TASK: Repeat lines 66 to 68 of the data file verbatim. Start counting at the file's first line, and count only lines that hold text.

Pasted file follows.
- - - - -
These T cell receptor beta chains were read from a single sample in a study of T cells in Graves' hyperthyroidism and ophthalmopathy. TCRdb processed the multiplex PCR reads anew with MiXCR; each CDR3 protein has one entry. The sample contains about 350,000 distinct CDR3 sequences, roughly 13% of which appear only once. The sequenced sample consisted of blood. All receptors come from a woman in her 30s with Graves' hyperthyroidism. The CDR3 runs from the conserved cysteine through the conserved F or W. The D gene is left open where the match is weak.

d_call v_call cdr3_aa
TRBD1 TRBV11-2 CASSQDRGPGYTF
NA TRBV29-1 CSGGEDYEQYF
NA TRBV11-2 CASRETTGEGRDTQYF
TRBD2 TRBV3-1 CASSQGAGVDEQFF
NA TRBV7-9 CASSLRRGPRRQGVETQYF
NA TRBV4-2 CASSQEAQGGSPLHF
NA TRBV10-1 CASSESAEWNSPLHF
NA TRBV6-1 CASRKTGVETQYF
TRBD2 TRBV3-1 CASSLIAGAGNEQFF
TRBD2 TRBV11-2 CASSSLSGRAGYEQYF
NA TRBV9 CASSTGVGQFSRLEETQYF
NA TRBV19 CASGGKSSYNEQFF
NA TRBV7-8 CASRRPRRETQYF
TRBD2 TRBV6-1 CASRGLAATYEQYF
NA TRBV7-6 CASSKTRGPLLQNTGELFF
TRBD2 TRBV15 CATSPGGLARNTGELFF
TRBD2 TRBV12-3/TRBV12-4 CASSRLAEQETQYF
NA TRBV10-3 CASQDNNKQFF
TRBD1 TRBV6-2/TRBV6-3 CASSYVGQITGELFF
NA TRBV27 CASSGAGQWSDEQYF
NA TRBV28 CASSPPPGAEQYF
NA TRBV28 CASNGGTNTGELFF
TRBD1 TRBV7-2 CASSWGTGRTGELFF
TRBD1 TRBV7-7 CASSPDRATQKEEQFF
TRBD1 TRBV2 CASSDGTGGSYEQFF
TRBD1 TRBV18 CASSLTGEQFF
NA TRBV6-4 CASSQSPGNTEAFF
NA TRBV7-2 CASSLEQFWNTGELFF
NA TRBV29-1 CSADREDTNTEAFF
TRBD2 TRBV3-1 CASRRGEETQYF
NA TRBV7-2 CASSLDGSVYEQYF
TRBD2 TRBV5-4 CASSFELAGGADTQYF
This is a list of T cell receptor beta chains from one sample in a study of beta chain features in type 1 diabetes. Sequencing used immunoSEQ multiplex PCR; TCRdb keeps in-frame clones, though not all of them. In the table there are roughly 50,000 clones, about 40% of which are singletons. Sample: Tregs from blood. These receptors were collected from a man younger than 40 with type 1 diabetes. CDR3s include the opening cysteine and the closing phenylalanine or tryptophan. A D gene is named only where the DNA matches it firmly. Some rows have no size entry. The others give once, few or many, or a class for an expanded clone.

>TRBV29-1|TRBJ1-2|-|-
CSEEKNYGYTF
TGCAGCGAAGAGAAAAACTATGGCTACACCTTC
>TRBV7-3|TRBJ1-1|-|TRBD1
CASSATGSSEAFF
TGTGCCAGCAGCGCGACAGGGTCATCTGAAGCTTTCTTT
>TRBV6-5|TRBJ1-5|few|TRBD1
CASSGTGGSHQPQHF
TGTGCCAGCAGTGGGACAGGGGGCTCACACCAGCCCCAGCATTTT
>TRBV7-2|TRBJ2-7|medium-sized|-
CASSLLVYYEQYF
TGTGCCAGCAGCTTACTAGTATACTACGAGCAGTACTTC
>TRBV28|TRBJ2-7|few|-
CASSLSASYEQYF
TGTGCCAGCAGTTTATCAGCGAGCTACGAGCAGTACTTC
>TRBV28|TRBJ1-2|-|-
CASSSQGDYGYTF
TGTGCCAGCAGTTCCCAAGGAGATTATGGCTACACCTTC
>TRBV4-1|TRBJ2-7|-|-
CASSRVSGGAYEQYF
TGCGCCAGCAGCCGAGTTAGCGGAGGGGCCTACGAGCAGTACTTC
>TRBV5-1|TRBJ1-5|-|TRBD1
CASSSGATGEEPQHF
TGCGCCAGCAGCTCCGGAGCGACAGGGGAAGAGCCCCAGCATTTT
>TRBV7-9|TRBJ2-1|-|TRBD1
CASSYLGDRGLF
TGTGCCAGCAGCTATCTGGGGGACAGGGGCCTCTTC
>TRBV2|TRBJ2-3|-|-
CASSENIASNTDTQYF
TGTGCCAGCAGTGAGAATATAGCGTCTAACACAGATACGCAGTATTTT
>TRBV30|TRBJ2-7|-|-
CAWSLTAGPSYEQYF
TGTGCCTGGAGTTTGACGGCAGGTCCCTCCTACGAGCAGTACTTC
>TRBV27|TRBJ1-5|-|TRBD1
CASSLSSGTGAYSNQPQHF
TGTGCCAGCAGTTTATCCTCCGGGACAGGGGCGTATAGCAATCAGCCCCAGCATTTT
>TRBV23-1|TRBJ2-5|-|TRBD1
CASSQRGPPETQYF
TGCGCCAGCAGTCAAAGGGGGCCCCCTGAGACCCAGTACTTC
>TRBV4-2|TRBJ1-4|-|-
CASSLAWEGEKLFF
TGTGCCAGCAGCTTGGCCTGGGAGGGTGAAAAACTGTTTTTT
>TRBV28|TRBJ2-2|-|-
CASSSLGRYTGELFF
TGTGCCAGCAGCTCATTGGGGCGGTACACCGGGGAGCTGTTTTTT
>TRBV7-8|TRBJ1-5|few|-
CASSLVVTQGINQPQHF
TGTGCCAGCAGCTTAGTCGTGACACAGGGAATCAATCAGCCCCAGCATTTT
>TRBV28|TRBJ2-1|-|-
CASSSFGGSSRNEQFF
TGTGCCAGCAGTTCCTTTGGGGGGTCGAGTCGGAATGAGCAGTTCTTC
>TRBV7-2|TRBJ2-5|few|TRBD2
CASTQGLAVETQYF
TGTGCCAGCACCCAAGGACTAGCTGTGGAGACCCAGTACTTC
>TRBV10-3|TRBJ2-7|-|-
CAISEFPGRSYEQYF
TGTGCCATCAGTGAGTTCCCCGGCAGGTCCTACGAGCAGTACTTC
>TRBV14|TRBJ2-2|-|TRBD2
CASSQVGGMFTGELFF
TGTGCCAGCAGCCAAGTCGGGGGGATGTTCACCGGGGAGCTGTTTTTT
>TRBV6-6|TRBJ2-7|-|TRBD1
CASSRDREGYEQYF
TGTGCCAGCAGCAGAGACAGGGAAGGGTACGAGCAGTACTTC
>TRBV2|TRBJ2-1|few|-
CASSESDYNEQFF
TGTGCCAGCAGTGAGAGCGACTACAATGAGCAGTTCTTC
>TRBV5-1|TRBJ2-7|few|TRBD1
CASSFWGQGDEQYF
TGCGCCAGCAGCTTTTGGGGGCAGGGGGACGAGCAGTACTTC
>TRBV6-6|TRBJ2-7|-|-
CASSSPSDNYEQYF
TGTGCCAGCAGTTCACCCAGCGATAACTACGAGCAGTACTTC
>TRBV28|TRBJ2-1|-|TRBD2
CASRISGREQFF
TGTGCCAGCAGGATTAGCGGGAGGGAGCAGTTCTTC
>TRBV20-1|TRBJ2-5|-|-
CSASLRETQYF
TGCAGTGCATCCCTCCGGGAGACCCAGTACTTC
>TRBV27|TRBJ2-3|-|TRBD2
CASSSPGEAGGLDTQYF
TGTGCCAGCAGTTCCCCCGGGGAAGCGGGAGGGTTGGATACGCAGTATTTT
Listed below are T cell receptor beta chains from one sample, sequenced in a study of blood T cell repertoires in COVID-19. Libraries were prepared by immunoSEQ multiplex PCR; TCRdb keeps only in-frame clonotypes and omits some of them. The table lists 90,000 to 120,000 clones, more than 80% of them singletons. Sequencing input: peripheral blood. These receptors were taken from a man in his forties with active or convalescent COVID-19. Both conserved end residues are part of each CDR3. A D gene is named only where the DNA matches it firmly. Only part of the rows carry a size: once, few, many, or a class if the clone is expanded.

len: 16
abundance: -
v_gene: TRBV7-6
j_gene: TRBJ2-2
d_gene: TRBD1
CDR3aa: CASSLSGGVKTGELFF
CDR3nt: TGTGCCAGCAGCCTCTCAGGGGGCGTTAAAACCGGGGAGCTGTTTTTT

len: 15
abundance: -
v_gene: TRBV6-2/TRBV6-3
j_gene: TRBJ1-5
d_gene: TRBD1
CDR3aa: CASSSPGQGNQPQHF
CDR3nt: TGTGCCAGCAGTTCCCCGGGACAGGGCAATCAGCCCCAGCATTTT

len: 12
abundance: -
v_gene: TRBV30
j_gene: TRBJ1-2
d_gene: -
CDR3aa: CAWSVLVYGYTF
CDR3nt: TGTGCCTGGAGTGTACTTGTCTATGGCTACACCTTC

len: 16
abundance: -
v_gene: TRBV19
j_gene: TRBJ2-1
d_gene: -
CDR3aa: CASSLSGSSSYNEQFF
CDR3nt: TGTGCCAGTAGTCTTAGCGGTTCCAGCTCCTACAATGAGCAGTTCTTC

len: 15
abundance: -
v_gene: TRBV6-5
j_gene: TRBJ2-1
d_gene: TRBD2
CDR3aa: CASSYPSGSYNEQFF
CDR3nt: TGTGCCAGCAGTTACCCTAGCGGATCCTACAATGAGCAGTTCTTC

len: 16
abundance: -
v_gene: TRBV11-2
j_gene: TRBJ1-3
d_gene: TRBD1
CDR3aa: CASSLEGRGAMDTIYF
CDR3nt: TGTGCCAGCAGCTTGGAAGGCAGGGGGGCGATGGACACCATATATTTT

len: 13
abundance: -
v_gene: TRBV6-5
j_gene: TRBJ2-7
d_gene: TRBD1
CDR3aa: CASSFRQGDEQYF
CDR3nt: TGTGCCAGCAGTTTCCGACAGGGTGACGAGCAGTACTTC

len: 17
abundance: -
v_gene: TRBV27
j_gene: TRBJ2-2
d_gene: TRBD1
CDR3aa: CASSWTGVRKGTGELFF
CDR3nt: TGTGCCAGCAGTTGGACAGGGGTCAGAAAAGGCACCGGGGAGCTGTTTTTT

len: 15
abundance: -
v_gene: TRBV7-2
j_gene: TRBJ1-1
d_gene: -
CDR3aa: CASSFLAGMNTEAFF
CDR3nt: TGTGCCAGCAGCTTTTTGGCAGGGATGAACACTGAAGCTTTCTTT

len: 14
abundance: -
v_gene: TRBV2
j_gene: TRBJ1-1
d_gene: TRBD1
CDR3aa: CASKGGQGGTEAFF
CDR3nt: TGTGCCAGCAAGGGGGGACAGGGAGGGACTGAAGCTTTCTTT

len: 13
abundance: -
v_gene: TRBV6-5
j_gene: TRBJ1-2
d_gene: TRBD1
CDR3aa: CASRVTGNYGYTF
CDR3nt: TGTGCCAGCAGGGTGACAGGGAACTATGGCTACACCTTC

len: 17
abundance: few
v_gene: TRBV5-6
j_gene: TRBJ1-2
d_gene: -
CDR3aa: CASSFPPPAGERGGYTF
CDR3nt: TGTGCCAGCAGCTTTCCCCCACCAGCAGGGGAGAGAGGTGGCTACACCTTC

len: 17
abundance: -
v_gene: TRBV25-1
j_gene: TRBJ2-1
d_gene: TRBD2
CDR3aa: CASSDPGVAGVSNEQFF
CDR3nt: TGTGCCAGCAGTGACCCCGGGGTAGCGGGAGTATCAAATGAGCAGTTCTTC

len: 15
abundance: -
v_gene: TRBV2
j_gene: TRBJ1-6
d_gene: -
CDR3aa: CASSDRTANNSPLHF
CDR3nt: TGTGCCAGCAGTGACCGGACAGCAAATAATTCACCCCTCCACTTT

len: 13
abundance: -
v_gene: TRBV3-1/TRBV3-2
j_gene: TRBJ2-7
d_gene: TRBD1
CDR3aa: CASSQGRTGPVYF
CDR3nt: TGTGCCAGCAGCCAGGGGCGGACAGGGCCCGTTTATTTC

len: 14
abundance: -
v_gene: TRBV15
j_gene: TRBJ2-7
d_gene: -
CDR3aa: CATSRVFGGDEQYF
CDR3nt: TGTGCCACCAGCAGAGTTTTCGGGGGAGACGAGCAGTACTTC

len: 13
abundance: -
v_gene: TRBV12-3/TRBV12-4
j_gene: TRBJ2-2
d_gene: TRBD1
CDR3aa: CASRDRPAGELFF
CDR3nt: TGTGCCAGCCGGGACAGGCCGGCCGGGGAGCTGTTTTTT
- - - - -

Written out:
>TRBV30|TRBJ2-7|-|-
CAWSLTAGPSYEQYF
TGTGCCTGGAGTTTGACGGCAGGTCCCTCCTACGAGCAGTACTTC